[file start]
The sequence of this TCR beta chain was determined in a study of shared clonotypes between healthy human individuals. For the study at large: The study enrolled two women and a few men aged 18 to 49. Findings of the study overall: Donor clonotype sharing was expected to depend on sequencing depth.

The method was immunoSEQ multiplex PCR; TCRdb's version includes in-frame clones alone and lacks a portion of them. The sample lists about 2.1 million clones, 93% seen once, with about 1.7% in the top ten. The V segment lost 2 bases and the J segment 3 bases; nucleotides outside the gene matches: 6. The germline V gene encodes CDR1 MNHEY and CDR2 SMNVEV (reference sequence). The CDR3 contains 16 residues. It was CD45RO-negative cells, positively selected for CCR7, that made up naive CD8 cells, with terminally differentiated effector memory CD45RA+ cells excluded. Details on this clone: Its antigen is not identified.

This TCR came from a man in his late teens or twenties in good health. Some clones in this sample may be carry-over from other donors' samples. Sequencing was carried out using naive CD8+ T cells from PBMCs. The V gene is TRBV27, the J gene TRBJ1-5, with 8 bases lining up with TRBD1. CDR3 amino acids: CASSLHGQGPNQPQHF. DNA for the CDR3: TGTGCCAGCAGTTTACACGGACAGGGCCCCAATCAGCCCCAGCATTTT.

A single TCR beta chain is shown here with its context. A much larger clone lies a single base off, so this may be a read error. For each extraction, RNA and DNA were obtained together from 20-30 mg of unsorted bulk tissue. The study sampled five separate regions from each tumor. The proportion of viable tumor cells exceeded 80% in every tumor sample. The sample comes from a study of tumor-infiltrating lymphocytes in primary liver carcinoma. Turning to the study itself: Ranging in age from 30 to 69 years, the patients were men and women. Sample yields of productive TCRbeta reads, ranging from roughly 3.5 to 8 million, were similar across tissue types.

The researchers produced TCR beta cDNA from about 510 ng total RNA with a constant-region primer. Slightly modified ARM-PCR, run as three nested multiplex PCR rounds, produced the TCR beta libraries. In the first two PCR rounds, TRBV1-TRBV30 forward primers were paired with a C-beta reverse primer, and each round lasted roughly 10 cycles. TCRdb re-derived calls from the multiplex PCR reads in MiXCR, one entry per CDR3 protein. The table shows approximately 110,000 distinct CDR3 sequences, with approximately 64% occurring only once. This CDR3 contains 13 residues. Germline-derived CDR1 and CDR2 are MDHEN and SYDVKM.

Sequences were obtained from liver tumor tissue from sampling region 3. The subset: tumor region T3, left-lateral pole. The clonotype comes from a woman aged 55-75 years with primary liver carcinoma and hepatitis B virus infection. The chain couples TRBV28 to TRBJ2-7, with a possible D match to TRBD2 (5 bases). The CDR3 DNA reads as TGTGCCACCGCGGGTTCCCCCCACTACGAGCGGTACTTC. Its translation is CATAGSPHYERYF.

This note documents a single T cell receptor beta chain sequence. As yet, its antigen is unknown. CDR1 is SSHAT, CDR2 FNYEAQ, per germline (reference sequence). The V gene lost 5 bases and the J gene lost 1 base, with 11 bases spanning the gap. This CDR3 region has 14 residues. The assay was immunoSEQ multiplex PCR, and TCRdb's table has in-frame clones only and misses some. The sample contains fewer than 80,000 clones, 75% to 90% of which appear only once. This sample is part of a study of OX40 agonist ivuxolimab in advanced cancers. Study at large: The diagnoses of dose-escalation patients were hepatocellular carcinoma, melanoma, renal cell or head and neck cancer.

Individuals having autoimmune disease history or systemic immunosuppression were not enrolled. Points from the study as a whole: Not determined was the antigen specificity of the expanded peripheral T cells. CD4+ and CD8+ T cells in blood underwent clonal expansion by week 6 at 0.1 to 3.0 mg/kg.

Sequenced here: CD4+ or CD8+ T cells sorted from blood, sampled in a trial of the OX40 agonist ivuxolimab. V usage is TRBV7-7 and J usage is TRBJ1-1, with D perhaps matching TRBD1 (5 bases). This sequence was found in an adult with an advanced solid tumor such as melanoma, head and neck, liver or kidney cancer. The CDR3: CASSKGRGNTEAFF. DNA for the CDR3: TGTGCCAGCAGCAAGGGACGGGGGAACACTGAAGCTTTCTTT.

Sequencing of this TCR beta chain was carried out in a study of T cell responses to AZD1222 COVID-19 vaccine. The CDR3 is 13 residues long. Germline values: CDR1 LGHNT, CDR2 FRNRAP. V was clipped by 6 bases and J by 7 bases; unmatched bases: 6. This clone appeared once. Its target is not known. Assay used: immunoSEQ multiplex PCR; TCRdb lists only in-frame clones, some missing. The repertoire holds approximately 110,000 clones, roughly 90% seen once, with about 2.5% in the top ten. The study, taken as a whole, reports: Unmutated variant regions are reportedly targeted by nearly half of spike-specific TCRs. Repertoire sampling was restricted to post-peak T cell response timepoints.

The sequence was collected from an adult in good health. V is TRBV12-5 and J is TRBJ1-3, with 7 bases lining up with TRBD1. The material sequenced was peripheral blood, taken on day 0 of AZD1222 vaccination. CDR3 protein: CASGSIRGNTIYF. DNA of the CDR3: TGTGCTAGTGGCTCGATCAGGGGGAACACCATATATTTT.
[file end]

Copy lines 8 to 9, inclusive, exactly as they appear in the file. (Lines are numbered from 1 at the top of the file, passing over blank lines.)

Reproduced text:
Individuals having autoimmune disease history or systemic immunosuppression were not enrolled. Points from the study as a whole: Not determined was the antigen specificity of the expanded peripheral T cells. CD4+ and CD8+ T cells in blood underwent clonal expansion by week 6 at 0.1 to 3.0 mg/kg.

Sequenced here: CD4+ or CD8+ T cells sorted from blood, sampled in a trial of the OX40 agonist ivuxolimab. V usage is TRBV7-7 and J usage is TRBJ1-1, with D perhaps matching TRBD1 (5 bases). This sequence was found in an adult with an advanced solid tumor such as melanoma, head and neck, liver or kidney cancer. The CDR3: CASSKGRGNTEAFF. DNA for the CDR3: TGTGCCAGCAGCAAGGGACGGGGGAACACTGAAGCTTTCTTT.